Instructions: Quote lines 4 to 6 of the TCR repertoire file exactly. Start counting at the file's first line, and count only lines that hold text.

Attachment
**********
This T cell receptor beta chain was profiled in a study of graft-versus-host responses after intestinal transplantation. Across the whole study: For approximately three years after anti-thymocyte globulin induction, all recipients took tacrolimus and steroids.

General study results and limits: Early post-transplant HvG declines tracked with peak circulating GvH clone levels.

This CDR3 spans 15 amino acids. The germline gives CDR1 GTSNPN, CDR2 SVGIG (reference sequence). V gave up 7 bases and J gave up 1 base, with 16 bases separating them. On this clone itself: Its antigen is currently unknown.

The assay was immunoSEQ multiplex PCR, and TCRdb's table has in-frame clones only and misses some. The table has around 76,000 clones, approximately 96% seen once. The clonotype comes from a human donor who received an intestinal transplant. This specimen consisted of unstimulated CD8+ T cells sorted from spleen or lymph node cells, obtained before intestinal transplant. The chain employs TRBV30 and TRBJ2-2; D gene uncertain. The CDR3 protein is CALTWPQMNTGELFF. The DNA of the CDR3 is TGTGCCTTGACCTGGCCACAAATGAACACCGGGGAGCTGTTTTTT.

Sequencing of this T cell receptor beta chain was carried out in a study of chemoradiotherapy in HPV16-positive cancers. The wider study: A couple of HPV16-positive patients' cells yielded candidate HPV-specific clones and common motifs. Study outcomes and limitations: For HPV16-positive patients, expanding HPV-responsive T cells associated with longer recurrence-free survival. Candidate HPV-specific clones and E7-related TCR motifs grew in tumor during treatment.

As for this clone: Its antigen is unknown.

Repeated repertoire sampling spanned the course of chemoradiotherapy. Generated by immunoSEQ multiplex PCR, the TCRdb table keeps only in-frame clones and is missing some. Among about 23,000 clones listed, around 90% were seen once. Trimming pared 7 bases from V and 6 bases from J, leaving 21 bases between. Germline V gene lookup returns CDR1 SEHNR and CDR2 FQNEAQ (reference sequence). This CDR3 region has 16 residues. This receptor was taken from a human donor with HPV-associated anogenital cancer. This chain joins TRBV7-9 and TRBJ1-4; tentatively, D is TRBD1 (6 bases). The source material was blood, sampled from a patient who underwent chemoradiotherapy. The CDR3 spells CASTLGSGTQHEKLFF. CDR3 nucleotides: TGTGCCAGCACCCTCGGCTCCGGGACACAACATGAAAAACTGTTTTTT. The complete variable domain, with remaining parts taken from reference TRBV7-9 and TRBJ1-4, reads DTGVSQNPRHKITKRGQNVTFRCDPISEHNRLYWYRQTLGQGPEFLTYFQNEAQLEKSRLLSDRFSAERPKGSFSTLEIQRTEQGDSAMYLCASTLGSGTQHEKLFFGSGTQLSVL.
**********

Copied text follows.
The assay was immunoSEQ multiplex PCR, and TCRdb's table has in-frame clones only and misses some. The table has around 76,000 clones, approximately 96% seen once. The clonotype comes from a human donor who received an intestinal transplant. This specimen consisted of unstimulated CD8+ T cells sorted from spleen or lymph node cells, obtained before intestinal transplant. The chain employs TRBV30 and TRBJ2-2; D gene uncertain. The CDR3 protein is CALTWPQMNTGELFF. The DNA of the CDR3 is TGTGCCTTGACCTGGCCACAAATGAACACCGGGGAGCTGTTTTTT.

Sequencing of this T cell receptor beta chain was carried out in a study of chemoradiotherapy in HPV16-positive cancers. The wider study: A couple of HPV16-positive patients' cells yielded candidate HPV-specific clones and common motifs. Study outcomes and limitations: For HPV16-positive patients, expanding HPV-responsive T cells associated with longer recurrence-free survival. Candidate HPV-specific clones and E7-related TCR motifs grew in tumor during treatment.

As for this clone: Its antigen is unknown.